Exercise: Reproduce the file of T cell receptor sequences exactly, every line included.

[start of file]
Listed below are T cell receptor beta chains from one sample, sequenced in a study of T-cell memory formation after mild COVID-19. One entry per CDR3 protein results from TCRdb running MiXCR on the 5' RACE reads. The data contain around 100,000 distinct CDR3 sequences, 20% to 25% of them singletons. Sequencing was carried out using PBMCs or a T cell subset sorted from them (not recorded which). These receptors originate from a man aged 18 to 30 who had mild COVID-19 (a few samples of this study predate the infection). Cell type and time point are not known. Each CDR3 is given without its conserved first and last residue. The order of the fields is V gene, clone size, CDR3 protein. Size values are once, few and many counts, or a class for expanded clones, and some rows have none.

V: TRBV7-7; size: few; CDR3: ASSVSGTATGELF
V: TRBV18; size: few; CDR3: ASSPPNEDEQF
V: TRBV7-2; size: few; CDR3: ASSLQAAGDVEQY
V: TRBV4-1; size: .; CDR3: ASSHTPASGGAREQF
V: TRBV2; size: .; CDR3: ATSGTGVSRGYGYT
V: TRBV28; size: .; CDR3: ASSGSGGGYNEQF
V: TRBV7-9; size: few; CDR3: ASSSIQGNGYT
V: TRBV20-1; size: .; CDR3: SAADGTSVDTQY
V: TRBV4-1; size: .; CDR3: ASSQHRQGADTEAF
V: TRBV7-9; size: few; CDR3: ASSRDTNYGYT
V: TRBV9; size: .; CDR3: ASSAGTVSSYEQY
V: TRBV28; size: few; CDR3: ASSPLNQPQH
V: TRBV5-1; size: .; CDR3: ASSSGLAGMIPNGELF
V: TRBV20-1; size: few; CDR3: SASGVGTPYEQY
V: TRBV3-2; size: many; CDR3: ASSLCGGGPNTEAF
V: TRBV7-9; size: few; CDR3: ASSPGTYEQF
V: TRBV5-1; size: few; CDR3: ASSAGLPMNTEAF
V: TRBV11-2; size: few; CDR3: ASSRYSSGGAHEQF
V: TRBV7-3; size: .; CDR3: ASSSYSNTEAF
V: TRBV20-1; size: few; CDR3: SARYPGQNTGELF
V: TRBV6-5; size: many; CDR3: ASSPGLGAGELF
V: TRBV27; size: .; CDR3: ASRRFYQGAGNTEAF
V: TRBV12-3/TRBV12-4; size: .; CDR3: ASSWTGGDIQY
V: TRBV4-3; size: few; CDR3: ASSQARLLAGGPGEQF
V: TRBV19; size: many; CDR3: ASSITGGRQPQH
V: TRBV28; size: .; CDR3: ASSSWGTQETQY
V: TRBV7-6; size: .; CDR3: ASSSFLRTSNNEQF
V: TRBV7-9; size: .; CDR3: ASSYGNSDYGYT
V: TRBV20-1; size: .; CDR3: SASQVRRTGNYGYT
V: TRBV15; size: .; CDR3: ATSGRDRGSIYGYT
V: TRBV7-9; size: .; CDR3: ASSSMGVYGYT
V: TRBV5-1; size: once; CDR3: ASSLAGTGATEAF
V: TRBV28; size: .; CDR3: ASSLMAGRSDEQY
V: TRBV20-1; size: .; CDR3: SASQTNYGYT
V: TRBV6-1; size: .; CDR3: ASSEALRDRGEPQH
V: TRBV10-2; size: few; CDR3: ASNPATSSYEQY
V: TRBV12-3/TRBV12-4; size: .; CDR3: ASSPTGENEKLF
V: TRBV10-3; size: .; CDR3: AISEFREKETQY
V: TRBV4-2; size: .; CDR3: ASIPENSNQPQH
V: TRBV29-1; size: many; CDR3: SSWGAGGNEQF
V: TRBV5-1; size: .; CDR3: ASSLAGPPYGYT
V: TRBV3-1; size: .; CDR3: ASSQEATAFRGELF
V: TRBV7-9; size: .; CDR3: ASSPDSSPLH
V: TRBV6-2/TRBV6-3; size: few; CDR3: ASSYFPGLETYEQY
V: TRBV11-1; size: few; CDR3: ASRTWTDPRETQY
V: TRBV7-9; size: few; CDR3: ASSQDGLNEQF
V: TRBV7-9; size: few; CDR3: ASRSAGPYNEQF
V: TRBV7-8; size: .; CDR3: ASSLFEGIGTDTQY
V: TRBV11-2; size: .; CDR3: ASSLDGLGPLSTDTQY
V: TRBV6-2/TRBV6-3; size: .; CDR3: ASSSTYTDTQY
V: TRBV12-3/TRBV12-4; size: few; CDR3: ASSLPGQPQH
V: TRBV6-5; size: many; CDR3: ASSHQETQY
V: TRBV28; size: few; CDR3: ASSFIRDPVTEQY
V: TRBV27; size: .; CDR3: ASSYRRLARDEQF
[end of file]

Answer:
Listed below are T cell receptor beta chains from one sample, sequenced in a study of T-cell memory formation after mild COVID-19. One entry per CDR3 protein results from TCRdb running MiXCR on the 5' RACE reads. The data contain around 100,000 distinct CDR3 sequences, 20% to 25% of them singletons. Sequencing was carried out using PBMCs or a T cell subset sorted from them (not recorded which). These receptors originate from a man aged 18 to 30 who had mild COVID-19 (a few samples of this study predate the infection). Cell type and time point are not known. Each CDR3 is given without its conserved first and last residue. The order of the fields is V gene, clone size, CDR3 protein. Size values are once, few and many counts, or a class for expanded clones, and some rows have none.

V: TRBV7-7; size: few; CDR3: ASSVSGTATGELF
V: TRBV18; size: few; CDR3: ASSPPNEDEQF
V: TRBV7-2; size: few; CDR3: ASSLQAAGDVEQY
V: TRBV4-1; size: .; CDR3: ASSHTPASGGAREQF
V: TRBV2; size: .; CDR3: ATSGTGVSRGYGYT
V: TRBV28; size: .; CDR3: ASSGSGGGYNEQF
V: TRBV7-9; size: few; CDR3: ASSSIQGNGYT
V: TRBV20-1; size: .; CDR3: SAADGTSVDTQY
V: TRBV4-1; size: .; CDR3: ASSQHRQGADTEAF
V: TRBV7-9; size: few; CDR3: ASSRDTNYGYT
V: TRBV9; size: .; CDR3: ASSAGTVSSYEQY
V: TRBV28; size: few; CDR3: ASSPLNQPQH
V: TRBV5-1; size: .; CDR3: ASSSGLAGMIPNGELF
V: TRBV20-1; size: few; CDR3: SASGVGTPYEQY
V: TRBV3-2; size: many; CDR3: ASSLCGGGPNTEAF
V: TRBV7-9; size: few; CDR3: ASSPGTYEQF
V: TRBV5-1; size: few; CDR3: ASSAGLPMNTEAF
V: TRBV11-2; size: few; CDR3: ASSRYSSGGAHEQF
V: TRBV7-3; size: .; CDR3: ASSSYSNTEAF
V: TRBV20-1; size: few; CDR3: SARYPGQNTGELF
V: TRBV6-5; size: many; CDR3: ASSPGLGAGELF
V: TRBV27; size: .; CDR3: ASRRFYQGAGNTEAF
V: TRBV12-3/TRBV12-4; size: .; CDR3: ASSWTGGDIQY
V: TRBV4-3; size: few; CDR3: ASSQARLLAGGPGEQF
V: TRBV19; size: many; CDR3: ASSITGGRQPQH
V: TRBV28; size: .; CDR3: ASSSWGTQETQY
V: TRBV7-6; size: .; CDR3: ASSSFLRTSNNEQF
V: TRBV7-9; size: .; CDR3: ASSYGNSDYGYT
V: TRBV20-1; size: .; CDR3: SASQVRRTGNYGYT
V: TRBV15; size: .; CDR3: ATSGRDRGSIYGYT
V: TRBV7-9; size: .; CDR3: ASSSMGVYGYT
V: TRBV5-1; size: once; CDR3: ASSLAGTGATEAF
V: TRBV28; size: .; CDR3: ASSLMAGRSDEQY
V: TRBV20-1; size: .; CDR3: SASQTNYGYT
V: TRBV6-1; size: .; CDR3: ASSEALRDRGEPQH
V: TRBV10-2; size: few; CDR3: ASNPATSSYEQY
V: TRBV12-3/TRBV12-4; size: .; CDR3: ASSPTGENEKLF
V: TRBV10-3; size: .; CDR3: AISEFREKETQY
V: TRBV4-2; size: .; CDR3: ASIPENSNQPQH
V: TRBV29-1; size: many; CDR3: SSWGAGGNEQF
V: TRBV5-1; size: .; CDR3: ASSLAGPPYGYT
V: TRBV3-1; size: .; CDR3: ASSQEATAFRGELF
V: TRBV7-9; size: .; CDR3: ASSPDSSPLH
V: TRBV6-2/TRBV6-3; size: few; CDR3: ASSYFPGLETYEQY
V: TRBV11-1; size: few; CDR3: ASRTWTDPRETQY
V: TRBV7-9; size: few; CDR3: ASSQDGLNEQF
V: TRBV7-9; size: few; CDR3: ASRSAGPYNEQF
V: TRBV7-8; size: .; CDR3: ASSLFEGIGTDTQY
V: TRBV11-2; size: .; CDR3: ASSLDGLGPLSTDTQY
V: TRBV6-2/TRBV6-3; size: .; CDR3: ASSSTYTDTQY
V: TRBV12-3/TRBV12-4; size: few; CDR3: ASSLPGQPQH
V: TRBV6-5; size: many; CDR3: ASSHQETQY
V: TRBV28; size: few; CDR3: ASSFIRDPVTEQY
V: TRBV27; size: .; CDR3: ASSYRRLARDEQF